Cyberbullying is a form of online bullying that happens through the use of the Internet, emails, text messages, instant messaging, social media websites, online forums, chat rooms, or other digital technology. People who cyberbully others generally intend to hurt, harass, threaten or embarrass the targeted person. Victims of cyberbullying can be left feeling very angry, hurt, embarrassed and even scared. Some victims of cyberbullying are affected to the point of feeling suicidal.
One of the difficult things for a person being cyberbullying is that it can feel like there is no escape from the bullying. For example, before cyberbullying, a person may have only been bullied in school, but home felt like a safe escape. But with bullying messages or pictures being sent through various forms of technology, it can feel like you can’t get away from it – like the bullying follows you wherever you go.
Another aspect of cyberbullying that can make it particularly difficult to deal with it that since the people doing the cyberbullying can’t see the effect of their actions (so they know when they have clearly taken things too far), they often take things to levels that wouldn’t happen if the bullying was occurring face to face. So the person being cyberbullied can end up dealing with levels of cruelty and hurtful behaviors that might not happen if the bullying was being done in person.
How many teens are affected by cyberbullying?
Studies show that anywhere from 1/4 to 1/2 of all teens in the U.S. have experienced some degree of cyberbullying.
What might someone do that would be considered a type of cyberbullying?
What are some negative reactions victims of cyberbullying might have?
With all of the social, emotional and cognitive changes and development occurring during adolescence, teenagers can be particularly affected by cyberbullying. This is a time of life when feeling included and liked by peers is especially important – so being targeted by peers in any kind of cruel manner can often leave teens feeling sad, scared, embarrassed, powerless, and angry. Sometimes these intense emotions can cause victims to:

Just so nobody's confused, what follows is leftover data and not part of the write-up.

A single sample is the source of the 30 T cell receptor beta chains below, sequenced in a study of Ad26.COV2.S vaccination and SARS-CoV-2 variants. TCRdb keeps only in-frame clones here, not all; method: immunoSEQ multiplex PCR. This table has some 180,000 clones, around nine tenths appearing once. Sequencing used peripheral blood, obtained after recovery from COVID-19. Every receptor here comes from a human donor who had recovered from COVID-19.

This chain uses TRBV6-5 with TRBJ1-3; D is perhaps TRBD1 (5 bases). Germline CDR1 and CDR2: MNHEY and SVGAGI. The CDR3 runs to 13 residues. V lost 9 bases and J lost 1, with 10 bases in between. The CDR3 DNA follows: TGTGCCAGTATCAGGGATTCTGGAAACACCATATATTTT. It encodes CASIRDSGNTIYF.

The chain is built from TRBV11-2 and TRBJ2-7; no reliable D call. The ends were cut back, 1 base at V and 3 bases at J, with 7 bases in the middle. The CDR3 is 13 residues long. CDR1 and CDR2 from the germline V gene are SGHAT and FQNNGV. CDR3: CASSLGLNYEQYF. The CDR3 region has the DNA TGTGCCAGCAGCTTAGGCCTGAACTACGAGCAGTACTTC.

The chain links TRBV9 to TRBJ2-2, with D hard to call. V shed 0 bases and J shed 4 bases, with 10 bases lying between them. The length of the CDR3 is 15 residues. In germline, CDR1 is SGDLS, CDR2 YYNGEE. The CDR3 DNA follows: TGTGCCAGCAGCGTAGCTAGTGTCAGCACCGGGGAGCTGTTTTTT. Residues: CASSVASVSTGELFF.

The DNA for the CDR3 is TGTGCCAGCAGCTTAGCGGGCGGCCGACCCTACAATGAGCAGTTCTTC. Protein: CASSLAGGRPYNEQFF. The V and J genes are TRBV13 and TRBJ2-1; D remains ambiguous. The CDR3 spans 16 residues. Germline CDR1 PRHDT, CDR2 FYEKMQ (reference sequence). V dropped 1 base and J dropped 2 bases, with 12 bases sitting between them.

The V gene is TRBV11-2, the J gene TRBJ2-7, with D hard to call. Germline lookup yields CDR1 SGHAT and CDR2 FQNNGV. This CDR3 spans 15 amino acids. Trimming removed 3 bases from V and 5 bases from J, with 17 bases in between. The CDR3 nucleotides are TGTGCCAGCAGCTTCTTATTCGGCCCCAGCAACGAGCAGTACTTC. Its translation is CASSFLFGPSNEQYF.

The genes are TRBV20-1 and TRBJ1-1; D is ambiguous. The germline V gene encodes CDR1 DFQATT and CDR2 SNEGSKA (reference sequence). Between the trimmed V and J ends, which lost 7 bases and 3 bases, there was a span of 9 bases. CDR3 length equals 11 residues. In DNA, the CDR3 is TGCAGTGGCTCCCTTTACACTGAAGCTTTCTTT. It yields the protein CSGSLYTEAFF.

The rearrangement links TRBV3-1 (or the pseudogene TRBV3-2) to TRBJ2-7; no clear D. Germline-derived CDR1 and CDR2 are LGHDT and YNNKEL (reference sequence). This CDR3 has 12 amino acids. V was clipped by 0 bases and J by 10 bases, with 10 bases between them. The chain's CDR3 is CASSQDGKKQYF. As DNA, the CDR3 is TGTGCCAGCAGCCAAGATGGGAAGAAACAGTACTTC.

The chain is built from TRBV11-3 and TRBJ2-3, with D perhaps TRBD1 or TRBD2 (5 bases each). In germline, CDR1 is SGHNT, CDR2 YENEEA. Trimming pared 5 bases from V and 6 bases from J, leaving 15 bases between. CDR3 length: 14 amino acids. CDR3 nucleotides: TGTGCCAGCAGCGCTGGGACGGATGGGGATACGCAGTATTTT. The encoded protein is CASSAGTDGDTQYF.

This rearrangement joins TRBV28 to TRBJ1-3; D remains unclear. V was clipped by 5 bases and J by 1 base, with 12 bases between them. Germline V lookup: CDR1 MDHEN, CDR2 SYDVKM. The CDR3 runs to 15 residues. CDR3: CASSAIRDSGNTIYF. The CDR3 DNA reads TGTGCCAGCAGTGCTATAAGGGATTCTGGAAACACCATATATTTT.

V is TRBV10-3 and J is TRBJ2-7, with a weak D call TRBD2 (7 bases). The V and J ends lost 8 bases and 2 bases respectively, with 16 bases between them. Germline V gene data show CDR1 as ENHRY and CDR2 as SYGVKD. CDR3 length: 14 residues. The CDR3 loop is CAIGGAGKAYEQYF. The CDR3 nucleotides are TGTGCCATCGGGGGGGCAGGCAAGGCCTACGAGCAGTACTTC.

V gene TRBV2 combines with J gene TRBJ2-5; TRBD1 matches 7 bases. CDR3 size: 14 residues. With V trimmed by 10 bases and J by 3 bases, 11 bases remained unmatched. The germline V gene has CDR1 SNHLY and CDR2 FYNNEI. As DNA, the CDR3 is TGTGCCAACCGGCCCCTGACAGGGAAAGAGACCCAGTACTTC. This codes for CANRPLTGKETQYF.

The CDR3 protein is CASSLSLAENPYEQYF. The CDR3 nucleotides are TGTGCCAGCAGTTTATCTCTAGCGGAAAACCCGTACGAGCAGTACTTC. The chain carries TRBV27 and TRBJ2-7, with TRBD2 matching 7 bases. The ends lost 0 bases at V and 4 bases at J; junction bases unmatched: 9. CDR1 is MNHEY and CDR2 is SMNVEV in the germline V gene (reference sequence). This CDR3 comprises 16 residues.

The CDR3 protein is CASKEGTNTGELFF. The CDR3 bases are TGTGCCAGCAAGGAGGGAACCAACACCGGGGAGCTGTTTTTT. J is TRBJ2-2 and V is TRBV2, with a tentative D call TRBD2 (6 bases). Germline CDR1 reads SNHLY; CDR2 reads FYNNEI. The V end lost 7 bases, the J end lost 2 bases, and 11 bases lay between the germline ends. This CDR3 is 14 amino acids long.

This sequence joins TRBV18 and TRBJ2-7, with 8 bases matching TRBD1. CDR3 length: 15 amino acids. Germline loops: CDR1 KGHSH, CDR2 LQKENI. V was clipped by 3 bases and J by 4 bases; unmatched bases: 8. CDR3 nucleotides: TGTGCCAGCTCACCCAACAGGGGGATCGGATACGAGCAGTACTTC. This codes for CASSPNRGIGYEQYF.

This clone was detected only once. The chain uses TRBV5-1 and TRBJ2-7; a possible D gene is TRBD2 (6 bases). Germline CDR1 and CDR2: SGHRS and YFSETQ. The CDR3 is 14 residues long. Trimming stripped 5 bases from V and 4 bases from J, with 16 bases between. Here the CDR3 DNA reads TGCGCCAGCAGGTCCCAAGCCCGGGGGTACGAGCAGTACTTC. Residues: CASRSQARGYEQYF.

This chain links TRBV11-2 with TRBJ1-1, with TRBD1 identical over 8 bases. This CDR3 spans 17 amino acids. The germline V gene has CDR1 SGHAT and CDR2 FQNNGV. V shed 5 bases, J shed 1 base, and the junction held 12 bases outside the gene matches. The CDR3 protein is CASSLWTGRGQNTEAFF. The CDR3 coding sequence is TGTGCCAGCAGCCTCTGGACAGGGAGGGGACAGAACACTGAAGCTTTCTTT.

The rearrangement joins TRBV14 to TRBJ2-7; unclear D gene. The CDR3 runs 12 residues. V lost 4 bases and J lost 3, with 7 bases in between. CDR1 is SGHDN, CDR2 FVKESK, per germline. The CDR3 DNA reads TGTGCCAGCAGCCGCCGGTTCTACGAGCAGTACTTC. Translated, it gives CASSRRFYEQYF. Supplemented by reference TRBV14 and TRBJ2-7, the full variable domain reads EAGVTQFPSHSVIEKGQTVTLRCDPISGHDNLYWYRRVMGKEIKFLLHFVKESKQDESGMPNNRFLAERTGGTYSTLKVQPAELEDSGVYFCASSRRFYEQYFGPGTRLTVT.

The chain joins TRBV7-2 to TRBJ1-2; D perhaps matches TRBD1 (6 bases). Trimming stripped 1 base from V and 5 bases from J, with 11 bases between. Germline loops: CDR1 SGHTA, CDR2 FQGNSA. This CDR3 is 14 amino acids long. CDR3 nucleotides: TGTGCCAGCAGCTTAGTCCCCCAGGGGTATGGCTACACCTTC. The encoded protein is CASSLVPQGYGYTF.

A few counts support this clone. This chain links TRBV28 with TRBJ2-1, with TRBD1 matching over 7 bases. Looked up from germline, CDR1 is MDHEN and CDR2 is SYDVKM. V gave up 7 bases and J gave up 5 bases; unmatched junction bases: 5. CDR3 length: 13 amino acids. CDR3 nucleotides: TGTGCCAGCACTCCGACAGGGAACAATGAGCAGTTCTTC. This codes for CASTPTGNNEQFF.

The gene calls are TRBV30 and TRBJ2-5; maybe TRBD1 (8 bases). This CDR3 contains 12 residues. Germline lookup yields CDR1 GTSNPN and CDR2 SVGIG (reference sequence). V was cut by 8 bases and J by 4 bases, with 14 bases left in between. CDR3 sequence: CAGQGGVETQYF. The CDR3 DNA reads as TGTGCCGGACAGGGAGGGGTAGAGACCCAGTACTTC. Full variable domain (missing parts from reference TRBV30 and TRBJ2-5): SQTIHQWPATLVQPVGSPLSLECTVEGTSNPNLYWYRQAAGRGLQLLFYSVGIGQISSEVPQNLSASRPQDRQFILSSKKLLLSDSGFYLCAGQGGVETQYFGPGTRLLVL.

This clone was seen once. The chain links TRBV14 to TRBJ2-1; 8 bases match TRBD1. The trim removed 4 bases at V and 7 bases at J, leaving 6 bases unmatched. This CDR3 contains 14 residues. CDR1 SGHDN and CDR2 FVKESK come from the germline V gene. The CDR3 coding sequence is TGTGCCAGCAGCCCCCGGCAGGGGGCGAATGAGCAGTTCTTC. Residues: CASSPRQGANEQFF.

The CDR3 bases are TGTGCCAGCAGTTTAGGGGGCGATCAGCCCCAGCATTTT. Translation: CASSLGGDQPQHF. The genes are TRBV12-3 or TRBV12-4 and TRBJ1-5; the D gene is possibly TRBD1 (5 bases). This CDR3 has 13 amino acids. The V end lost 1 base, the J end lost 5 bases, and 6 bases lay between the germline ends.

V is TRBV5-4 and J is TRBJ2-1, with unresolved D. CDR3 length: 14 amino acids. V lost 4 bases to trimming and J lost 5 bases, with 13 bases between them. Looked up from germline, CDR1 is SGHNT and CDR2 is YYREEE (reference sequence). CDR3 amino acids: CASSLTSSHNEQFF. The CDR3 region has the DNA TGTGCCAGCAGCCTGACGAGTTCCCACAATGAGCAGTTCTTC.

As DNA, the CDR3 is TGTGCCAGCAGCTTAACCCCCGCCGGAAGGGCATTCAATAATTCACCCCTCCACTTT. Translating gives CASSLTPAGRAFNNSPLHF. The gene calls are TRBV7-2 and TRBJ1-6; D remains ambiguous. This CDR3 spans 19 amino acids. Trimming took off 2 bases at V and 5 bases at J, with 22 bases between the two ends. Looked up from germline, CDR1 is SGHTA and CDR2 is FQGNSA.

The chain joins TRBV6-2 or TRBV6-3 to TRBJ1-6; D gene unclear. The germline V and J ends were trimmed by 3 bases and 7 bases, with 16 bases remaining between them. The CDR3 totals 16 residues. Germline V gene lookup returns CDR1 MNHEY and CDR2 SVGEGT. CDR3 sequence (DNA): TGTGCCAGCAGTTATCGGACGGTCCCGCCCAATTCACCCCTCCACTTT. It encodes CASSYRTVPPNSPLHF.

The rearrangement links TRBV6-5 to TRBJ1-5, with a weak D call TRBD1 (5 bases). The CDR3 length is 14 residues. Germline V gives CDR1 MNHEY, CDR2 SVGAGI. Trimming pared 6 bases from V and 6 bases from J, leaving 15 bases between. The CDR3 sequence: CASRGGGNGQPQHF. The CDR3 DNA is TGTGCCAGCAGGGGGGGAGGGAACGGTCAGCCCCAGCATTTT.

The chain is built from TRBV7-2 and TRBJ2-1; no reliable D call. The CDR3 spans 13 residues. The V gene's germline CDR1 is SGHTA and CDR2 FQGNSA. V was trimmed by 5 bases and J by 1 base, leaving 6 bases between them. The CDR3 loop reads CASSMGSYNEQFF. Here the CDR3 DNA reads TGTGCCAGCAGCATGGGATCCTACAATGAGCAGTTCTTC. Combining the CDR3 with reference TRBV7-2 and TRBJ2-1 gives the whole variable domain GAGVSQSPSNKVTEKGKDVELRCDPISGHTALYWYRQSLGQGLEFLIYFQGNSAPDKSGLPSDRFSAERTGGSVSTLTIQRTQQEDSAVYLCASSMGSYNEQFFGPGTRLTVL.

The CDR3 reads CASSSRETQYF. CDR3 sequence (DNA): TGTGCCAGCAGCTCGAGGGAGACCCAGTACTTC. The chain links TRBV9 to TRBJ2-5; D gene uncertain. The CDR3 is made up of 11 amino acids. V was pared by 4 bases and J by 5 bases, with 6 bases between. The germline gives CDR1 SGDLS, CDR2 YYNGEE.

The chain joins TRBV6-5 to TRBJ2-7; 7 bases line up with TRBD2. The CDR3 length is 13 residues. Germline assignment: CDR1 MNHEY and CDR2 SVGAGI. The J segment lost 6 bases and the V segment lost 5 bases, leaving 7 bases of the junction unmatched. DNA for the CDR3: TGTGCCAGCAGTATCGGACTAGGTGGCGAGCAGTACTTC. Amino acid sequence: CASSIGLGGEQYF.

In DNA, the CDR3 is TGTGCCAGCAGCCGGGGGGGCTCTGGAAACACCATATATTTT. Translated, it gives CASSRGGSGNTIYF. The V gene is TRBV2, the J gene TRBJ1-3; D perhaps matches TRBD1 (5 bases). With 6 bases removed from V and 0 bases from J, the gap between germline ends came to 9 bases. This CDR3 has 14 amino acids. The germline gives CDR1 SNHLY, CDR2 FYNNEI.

Not only can the victims of cyberbullying have negative reactions, but sometimes their friends and family members can also look to seek revenge on the bully. There have been cases of parents being arrested because of various acts of threats or revenge towards the person they believe to be cyberbullying their child.
What are some positive reactions victims of cyberbullying might have?
What can you do if you don’t know who is cyberbullying you?
It may feel particularly scary if you are receiving threats or hurtful messages, but you don’t know who is behind them. But remember that while some cyberbullies may think they can act with total anonymity, they can be found. If you are being cyberbullied, save all communication received from the person who has targeted you and talk to a parent, teacher, law enforcement officer, or other adult you trust so that this person can be tracked down.
How can teens prevent cyberbullying?
Teens can help put an end to cyberbullying by doing the following:
What are some of the laws pertaining to cyberbullying?
What are some general ways to stay safe on the Internet?
For more information, go to the TeensHealth webpage on CYBERBULLYING.
Gay and lesbian teens can be at particular risk for cyberbullying. For help in the U.S., call 1-866-4-U-TREVOR (1-866-488-7386).
If you are being cyberbullied, speak to a trusted adult, such as a parent, teacher, or school counselor. If you are having trouble managing your thoughts, feelings, and reactions due to cyberbullying, consider speaking with a reputable mental health professional, such as a clinical social worker or clinical psychologist. If you live in northern New Jersey and need help finding a therapist you can call the Access Center from Atlantic Behavioral Health at 888-247-1400. Outside of this area you can log onto the US Department of Health and Human Services Substance Abuse and Mental Health Services Administration website for referrals in your area. You can also contact your insurance company to get a list of in-network mental health providers or check with your school social worker or psychologist to get a list of referrals in your area.